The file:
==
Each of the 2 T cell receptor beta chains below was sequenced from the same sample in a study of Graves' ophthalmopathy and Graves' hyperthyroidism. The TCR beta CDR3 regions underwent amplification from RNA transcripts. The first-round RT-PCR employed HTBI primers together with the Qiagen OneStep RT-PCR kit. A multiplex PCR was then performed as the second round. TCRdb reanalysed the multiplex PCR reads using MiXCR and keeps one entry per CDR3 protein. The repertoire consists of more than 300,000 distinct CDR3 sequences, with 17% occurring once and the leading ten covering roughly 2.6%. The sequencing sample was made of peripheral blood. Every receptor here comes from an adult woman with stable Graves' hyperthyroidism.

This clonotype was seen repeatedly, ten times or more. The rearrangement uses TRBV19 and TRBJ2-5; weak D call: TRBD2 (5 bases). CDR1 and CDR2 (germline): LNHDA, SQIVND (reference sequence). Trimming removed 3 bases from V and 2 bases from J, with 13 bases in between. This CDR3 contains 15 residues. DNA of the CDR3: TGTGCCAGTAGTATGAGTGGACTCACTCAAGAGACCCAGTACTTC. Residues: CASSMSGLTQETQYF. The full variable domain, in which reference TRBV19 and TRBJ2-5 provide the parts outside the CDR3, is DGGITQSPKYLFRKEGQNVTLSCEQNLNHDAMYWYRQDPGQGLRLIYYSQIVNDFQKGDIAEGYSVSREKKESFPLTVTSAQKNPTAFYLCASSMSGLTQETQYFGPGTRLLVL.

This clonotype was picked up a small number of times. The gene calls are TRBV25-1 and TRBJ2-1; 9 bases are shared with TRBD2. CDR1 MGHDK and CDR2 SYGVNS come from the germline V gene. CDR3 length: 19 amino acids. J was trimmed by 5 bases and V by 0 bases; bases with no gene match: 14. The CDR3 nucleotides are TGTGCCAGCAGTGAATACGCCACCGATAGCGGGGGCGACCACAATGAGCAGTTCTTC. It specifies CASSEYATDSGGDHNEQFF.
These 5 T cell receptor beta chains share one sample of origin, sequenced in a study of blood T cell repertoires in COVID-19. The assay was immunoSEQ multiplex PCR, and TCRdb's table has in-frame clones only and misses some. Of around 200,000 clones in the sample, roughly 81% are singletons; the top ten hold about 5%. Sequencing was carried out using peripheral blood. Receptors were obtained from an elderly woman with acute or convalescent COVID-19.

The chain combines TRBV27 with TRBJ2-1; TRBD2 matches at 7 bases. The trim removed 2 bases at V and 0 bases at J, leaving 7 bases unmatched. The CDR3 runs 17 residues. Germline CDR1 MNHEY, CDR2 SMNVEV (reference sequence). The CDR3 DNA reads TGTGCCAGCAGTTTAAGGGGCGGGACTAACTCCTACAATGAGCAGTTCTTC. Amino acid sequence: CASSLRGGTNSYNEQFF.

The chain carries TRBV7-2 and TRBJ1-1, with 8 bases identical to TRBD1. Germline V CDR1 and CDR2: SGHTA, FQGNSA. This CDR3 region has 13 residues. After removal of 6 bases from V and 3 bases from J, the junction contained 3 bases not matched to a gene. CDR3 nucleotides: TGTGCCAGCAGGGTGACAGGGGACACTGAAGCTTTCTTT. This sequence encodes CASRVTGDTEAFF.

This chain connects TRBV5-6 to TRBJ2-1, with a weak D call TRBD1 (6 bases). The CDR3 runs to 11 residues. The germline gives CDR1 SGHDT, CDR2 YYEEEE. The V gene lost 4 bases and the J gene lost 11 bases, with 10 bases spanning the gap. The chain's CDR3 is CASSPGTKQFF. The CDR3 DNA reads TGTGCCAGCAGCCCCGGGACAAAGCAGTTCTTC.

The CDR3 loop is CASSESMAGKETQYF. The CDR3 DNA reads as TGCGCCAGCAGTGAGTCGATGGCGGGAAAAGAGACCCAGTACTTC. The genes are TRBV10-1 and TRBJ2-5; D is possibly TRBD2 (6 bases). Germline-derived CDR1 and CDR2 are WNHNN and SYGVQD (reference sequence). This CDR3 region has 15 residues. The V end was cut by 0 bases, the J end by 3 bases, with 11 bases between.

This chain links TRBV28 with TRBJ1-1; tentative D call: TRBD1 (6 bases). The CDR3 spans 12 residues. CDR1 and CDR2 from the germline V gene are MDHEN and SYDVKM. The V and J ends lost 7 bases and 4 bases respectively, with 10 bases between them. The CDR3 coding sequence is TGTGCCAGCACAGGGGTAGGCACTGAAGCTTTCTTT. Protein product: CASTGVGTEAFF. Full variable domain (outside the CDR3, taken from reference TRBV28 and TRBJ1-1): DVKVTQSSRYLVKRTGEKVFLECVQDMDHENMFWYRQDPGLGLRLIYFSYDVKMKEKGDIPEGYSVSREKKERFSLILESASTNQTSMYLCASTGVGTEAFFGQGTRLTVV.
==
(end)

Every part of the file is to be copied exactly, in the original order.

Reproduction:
Each of the 2 T cell receptor beta chains below was sequenced from the same sample in a study of Graves' ophthalmopathy and Graves' hyperthyroidism. The TCR beta CDR3 regions underwent amplification from RNA transcripts. The first-round RT-PCR employed HTBI primers together with the Qiagen OneStep RT-PCR kit. A multiplex PCR was then performed as the second round. TCRdb reanalysed the multiplex PCR reads using MiXCR and keeps one entry per CDR3 protein. The repertoire consists of more than 300,000 distinct CDR3 sequences, with 17% occurring once and the leading ten covering roughly 2.6%. The sequencing sample was made of peripheral blood. Every receptor here comes from an adult woman with stable Graves' hyperthyroidism.

This clonotype was seen repeatedly, ten times or more. The rearrangement uses TRBV19 and TRBJ2-5; weak D call: TRBD2 (5 bases). CDR1 and CDR2 (germline): LNHDA, SQIVND (reference sequence). Trimming removed 3 bases from V and 2 bases from J, with 13 bases in between. This CDR3 contains 15 residues. DNA of the CDR3: TGTGCCAGTAGTATGAGTGGACTCACTCAAGAGACCCAGTACTTC. Residues: CASSMSGLTQETQYF. The full variable domain, in which reference TRBV19 and TRBJ2-5 provide the parts outside the CDR3, is DGGITQSPKYLFRKEGQNVTLSCEQNLNHDAMYWYRQDPGQGLRLIYYSQIVNDFQKGDIAEGYSVSREKKESFPLTVTSAQKNPTAFYLCASSMSGLTQETQYFGPGTRLLVL.

This clonotype was picked up a small number of times. The gene calls are TRBV25-1 and TRBJ2-1; 9 bases are shared with TRBD2. CDR1 MGHDK and CDR2 SYGVNS come from the germline V gene. CDR3 length: 19 amino acids. J was trimmed by 5 bases and V by 0 bases; bases with no gene match: 14. The CDR3 nucleotides are TGTGCCAGCAGTGAATACGCCACCGATAGCGGGGGCGACCACAATGAGCAGTTCTTC. It specifies CASSEYATDSGGDHNEQFF.
These 5 T cell receptor beta chains share one sample of origin, sequenced in a study of blood T cell repertoires in COVID-19. The assay was immunoSEQ multiplex PCR, and TCRdb's table has in-frame clones only and misses some. Of around 200,000 clones in the sample, roughly 81% are singletons; the top ten hold about 5%. Sequencing was carried out using peripheral blood. Receptors were obtained from an elderly woman with acute or convalescent COVID-19.

The chain combines TRBV27 with TRBJ2-1; TRBD2 matches at 7 bases. The trim removed 2 bases at V and 0 bases at J, leaving 7 bases unmatched. The CDR3 runs 17 residues. Germline CDR1 MNHEY, CDR2 SMNVEV (reference sequence). The CDR3 DNA reads TGTGCCAGCAGTTTAAGGGGCGGGACTAACTCCTACAATGAGCAGTTCTTC. Amino acid sequence: CASSLRGGTNSYNEQFF.

The chain carries TRBV7-2 and TRBJ1-1, with 8 bases identical to TRBD1. Germline V CDR1 and CDR2: SGHTA, FQGNSA. This CDR3 region has 13 residues. After removal of 6 bases from V and 3 bases from J, the junction contained 3 bases not matched to a gene. CDR3 nucleotides: TGTGCCAGCAGGGTGACAGGGGACACTGAAGCTTTCTTT. This sequence encodes CASRVTGDTEAFF.

This chain connects TRBV5-6 to TRBJ2-1, with a weak D call TRBD1 (6 bases). The CDR3 runs to 11 residues. The germline gives CDR1 SGHDT, CDR2 YYEEEE. The V gene lost 4 bases and the J gene lost 11 bases, with 10 bases spanning the gap. The chain's CDR3 is CASSPGTKQFF. The CDR3 DNA reads TGTGCCAGCAGCCCCGGGACAAAGCAGTTCTTC.

The CDR3 loop is CASSESMAGKETQYF. The CDR3 DNA reads as TGCGCCAGCAGTGAGTCGATGGCGGGAAAAGAGACCCAGTACTTC. The genes are TRBV10-1 and TRBJ2-5; D is possibly TRBD2 (6 bases). Germline-derived CDR1 and CDR2 are WNHNN and SYGVQD (reference sequence). This CDR3 region has 15 residues. The V end was cut by 0 bases, the J end by 3 bases, with 11 bases between.

This chain links TRBV28 with TRBJ1-1; tentative D call: TRBD1 (6 bases). The CDR3 spans 12 residues. CDR1 and CDR2 from the germline V gene are MDHEN and SYDVKM. The V and J ends lost 7 bases and 4 bases respectively, with 10 bases between them. The CDR3 coding sequence is TGTGCCAGCACAGGGGTAGGCACTGAAGCTTTCTTT. Protein product: CASTGVGTEAFF. Full variable domain (outside the CDR3, taken from reference TRBV28 and TRBJ1-1): DVKVTQSSRYLVKRTGEKVFLECVQDMDHENMFWYRQDPGLGLRLIYFSYDVKMKEKGDIPEGYSVSREKKERFSLILESASTNQTSMYLCASTGVGTEAFFGQGTRLTVV.